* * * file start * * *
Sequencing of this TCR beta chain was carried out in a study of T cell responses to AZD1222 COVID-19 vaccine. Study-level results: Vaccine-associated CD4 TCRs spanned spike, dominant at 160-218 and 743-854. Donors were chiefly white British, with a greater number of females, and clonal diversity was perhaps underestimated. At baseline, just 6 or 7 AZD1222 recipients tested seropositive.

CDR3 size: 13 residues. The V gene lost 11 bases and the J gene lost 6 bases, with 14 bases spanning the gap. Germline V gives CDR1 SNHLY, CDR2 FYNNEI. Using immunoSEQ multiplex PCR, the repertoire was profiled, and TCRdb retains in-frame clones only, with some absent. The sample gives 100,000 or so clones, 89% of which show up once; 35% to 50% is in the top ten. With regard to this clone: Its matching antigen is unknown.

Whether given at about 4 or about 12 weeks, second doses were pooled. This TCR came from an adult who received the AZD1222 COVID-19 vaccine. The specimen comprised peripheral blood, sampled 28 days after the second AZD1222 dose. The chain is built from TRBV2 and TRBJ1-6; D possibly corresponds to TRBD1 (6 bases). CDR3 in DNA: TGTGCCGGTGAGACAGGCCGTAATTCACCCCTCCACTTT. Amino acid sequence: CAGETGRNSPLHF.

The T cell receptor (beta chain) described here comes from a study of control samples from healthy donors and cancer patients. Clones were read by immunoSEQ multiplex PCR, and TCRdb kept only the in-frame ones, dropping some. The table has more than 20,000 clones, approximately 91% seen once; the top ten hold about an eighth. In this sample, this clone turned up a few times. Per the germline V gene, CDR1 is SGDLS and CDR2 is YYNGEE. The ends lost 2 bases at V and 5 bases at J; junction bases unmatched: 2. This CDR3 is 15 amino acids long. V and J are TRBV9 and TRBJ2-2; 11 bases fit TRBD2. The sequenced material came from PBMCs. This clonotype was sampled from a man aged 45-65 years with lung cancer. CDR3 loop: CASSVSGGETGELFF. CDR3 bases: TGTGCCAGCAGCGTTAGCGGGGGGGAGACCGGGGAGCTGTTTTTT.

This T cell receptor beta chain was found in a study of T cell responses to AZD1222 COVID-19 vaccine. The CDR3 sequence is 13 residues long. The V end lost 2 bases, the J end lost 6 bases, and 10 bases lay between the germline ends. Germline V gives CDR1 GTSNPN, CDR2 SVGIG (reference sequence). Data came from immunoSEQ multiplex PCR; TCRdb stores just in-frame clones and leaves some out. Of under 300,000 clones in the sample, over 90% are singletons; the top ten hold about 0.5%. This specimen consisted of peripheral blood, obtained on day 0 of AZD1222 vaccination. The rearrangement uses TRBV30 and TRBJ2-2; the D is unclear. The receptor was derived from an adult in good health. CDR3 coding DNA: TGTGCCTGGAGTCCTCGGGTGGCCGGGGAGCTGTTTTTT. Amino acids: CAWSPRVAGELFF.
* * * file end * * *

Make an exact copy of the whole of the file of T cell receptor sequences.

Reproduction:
Sequencing of this TCR beta chain was carried out in a study of T cell responses to AZD1222 COVID-19 vaccine. Study-level results: Vaccine-associated CD4 TCRs spanned spike, dominant at 160-218 and 743-854. Donors were chiefly white British, with a greater number of females, and clonal diversity was perhaps underestimated. At baseline, just 6 or 7 AZD1222 recipients tested seropositive.

CDR3 size: 13 residues. The V gene lost 11 bases and the J gene lost 6 bases, with 14 bases spanning the gap. Germline V gives CDR1 SNHLY, CDR2 FYNNEI. Using immunoSEQ multiplex PCR, the repertoire was profiled, and TCRdb retains in-frame clones only, with some absent. The sample gives 100,000 or so clones, 89% of which show up once; 35% to 50% is in the top ten. With regard to this clone: Its matching antigen is unknown.

Whether given at about 4 or about 12 weeks, second doses were pooled. This TCR came from an adult who received the AZD1222 COVID-19 vaccine. The specimen comprised peripheral blood, sampled 28 days after the second AZD1222 dose. The chain is built from TRBV2 and TRBJ1-6; D possibly corresponds to TRBD1 (6 bases). CDR3 in DNA: TGTGCCGGTGAGACAGGCCGTAATTCACCCCTCCACTTT. Amino acid sequence: CAGETGRNSPLHF.

The T cell receptor (beta chain) described here comes from a study of control samples from healthy donors and cancer patients. Clones were read by immunoSEQ multiplex PCR, and TCRdb kept only the in-frame ones, dropping some. The table has more than 20,000 clones, approximately 91% seen once; the top ten hold about an eighth. In this sample, this clone turned up a few times. Per the germline V gene, CDR1 is SGDLS and CDR2 is YYNGEE. The ends lost 2 bases at V and 5 bases at J; junction bases unmatched: 2. This CDR3 is 15 amino acids long. V and J are TRBV9 and TRBJ2-2; 11 bases fit TRBD2. The sequenced material came from PBMCs. This clonotype was sampled from a man aged 45-65 years with lung cancer. CDR3 loop: CASSVSGGETGELFF. CDR3 bases: TGTGCCAGCAGCGTTAGCGGGGGGGAGACCGGGGAGCTGTTTTTT.

This T cell receptor beta chain was found in a study of T cell responses to AZD1222 COVID-19 vaccine. The CDR3 sequence is 13 residues long. The V end lost 2 bases, the J end lost 6 bases, and 10 bases lay between the germline ends. Germline V gives CDR1 GTSNPN, CDR2 SVGIG (reference sequence). Data came from immunoSEQ multiplex PCR; TCRdb stores just in-frame clones and leaves some out. Of under 300,000 clones in the sample, over 90% are singletons; the top ten hold about 0.5%. This specimen consisted of peripheral blood, obtained on day 0 of AZD1222 vaccination. The rearrangement uses TRBV30 and TRBJ2-2; the D is unclear. The receptor was derived from an adult in good health. CDR3 coding DNA: TGTGCCTGGAGTCCTCGGGTGGCCGGGGAGCTGTTTTTT. Amino acids: CAWSPRVAGELFF.